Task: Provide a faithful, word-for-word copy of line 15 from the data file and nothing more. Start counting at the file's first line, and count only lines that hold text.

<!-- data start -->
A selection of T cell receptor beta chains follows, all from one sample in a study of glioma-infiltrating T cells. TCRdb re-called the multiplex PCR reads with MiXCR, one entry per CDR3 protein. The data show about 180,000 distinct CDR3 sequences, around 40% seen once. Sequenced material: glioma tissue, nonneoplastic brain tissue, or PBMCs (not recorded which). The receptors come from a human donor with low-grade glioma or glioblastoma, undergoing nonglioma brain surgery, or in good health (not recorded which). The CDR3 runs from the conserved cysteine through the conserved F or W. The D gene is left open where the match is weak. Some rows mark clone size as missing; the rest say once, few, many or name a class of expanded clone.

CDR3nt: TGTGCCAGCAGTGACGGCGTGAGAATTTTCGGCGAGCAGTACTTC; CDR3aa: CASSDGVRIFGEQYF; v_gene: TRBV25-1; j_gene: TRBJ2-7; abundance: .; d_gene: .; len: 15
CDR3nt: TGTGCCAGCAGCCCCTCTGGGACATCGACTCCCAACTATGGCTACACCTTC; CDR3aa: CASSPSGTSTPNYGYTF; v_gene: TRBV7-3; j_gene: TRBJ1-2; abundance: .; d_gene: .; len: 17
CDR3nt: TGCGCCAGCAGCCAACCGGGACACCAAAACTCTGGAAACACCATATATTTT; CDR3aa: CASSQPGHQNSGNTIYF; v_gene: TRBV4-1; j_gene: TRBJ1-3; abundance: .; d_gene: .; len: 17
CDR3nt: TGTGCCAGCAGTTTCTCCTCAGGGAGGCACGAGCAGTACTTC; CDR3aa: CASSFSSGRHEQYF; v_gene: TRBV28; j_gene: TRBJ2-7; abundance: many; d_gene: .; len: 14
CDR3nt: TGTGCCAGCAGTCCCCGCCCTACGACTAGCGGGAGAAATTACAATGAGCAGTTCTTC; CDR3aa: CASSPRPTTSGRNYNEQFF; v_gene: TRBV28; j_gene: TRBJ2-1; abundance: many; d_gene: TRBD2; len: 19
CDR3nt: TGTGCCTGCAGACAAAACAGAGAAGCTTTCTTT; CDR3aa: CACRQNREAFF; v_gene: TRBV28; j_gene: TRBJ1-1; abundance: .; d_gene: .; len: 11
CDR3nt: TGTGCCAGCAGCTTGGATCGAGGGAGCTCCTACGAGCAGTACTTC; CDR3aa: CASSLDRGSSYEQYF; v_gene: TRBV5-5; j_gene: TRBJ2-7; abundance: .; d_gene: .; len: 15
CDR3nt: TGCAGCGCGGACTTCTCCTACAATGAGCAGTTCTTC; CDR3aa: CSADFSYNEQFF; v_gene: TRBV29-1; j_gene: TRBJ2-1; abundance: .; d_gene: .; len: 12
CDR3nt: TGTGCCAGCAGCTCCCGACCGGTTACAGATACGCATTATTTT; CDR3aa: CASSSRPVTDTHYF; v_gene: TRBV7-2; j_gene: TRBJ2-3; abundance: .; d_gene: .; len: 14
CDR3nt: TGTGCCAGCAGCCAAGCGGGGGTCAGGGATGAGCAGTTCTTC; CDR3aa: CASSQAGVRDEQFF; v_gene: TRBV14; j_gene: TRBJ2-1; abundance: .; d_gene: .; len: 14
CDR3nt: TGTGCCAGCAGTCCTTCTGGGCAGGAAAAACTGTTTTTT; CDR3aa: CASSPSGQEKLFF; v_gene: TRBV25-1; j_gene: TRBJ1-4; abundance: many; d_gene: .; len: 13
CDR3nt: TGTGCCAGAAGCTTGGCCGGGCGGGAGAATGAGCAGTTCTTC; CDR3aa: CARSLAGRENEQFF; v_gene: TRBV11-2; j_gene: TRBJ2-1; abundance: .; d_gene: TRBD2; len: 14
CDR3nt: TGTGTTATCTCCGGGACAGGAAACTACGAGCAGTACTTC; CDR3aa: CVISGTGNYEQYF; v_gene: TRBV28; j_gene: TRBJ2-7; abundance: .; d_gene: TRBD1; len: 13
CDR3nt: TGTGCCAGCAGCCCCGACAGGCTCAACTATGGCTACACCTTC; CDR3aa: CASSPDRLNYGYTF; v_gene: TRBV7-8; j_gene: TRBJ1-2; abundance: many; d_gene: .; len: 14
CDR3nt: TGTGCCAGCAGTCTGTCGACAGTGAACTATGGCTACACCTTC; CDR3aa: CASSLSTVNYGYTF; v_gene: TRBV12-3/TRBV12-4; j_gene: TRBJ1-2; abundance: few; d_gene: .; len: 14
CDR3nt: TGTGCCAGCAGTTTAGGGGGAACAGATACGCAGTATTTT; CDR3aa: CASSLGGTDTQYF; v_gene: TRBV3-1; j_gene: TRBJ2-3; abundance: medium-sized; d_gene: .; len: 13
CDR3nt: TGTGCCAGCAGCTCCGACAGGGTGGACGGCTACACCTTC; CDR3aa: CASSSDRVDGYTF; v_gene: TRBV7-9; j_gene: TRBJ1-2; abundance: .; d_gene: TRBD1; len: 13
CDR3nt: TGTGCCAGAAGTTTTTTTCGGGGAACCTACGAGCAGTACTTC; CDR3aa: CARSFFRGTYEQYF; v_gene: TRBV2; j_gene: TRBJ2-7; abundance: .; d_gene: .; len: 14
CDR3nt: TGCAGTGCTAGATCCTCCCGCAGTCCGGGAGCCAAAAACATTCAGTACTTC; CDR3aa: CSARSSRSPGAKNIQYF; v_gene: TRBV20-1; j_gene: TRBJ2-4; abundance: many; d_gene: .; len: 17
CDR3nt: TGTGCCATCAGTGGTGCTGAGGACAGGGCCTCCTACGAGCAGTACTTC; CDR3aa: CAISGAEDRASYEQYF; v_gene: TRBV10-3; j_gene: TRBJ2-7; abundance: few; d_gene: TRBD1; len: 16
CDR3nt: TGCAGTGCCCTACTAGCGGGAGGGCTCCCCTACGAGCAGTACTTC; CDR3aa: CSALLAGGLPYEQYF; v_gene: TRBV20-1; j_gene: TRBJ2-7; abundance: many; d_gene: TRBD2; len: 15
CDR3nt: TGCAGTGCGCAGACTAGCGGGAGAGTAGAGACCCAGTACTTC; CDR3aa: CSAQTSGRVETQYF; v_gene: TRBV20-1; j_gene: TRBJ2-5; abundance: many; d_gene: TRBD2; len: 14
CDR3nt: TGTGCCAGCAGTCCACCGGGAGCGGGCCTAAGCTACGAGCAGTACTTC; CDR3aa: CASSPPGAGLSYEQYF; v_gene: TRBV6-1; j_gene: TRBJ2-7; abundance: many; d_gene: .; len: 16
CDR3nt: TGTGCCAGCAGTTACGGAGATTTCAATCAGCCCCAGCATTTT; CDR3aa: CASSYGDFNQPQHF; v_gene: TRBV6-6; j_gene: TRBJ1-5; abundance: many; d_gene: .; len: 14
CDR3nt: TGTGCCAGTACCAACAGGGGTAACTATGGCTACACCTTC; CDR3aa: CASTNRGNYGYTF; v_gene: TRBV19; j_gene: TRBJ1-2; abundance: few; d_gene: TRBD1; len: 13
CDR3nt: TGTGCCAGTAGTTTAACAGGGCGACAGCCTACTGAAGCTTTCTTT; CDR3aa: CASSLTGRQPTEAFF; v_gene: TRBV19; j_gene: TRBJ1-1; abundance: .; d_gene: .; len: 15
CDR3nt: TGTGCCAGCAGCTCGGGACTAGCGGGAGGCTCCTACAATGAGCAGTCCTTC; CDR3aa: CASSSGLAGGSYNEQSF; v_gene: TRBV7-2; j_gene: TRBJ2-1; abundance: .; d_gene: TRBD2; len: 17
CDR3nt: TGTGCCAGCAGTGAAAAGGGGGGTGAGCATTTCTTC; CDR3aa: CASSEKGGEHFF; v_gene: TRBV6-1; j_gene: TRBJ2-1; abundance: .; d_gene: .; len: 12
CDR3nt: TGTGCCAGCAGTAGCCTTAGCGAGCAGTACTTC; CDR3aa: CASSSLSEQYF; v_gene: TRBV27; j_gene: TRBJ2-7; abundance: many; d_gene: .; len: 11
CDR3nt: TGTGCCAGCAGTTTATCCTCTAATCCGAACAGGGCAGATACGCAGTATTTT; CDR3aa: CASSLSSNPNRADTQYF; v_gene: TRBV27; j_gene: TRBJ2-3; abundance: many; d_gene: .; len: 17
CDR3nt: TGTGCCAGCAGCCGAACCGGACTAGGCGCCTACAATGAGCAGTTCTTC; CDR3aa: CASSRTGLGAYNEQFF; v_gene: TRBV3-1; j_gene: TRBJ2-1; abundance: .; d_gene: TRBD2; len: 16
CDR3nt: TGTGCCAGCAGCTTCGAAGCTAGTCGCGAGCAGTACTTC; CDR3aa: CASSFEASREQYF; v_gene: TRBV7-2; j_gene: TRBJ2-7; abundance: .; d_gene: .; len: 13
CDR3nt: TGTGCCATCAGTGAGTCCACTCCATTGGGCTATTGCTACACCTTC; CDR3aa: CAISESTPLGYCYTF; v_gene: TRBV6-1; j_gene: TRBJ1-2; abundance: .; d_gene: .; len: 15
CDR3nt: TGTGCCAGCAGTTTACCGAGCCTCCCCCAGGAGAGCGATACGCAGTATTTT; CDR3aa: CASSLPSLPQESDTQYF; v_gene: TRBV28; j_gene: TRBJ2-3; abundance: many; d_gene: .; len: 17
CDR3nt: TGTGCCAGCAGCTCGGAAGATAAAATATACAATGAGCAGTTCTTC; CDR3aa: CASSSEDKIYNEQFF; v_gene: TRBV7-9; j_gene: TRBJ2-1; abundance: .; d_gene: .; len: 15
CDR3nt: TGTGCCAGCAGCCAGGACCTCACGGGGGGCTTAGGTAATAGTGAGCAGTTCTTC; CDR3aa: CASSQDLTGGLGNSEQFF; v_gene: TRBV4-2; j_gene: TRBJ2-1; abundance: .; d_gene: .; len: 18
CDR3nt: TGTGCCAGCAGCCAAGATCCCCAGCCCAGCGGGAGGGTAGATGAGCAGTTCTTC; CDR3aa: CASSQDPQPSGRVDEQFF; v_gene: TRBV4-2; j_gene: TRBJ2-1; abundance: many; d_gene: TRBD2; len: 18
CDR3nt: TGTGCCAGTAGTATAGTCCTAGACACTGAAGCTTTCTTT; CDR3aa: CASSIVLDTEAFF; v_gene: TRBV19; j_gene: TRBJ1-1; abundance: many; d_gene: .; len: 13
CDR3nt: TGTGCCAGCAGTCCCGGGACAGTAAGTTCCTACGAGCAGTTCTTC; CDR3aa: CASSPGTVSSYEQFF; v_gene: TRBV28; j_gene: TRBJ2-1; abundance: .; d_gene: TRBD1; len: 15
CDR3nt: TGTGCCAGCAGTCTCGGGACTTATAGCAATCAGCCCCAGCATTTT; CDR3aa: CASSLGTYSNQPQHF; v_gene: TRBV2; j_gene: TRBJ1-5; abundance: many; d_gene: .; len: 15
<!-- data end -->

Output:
CDR3nt: TGTGCCAGCAGCCCCGACAGGCTCAACTATGGCTACACCTTC; CDR3aa: CASSPDRLNYGYTF; v_gene: TRBV7-8; j_gene: TRBJ1-2; abundance: many; d_gene: .; len: 14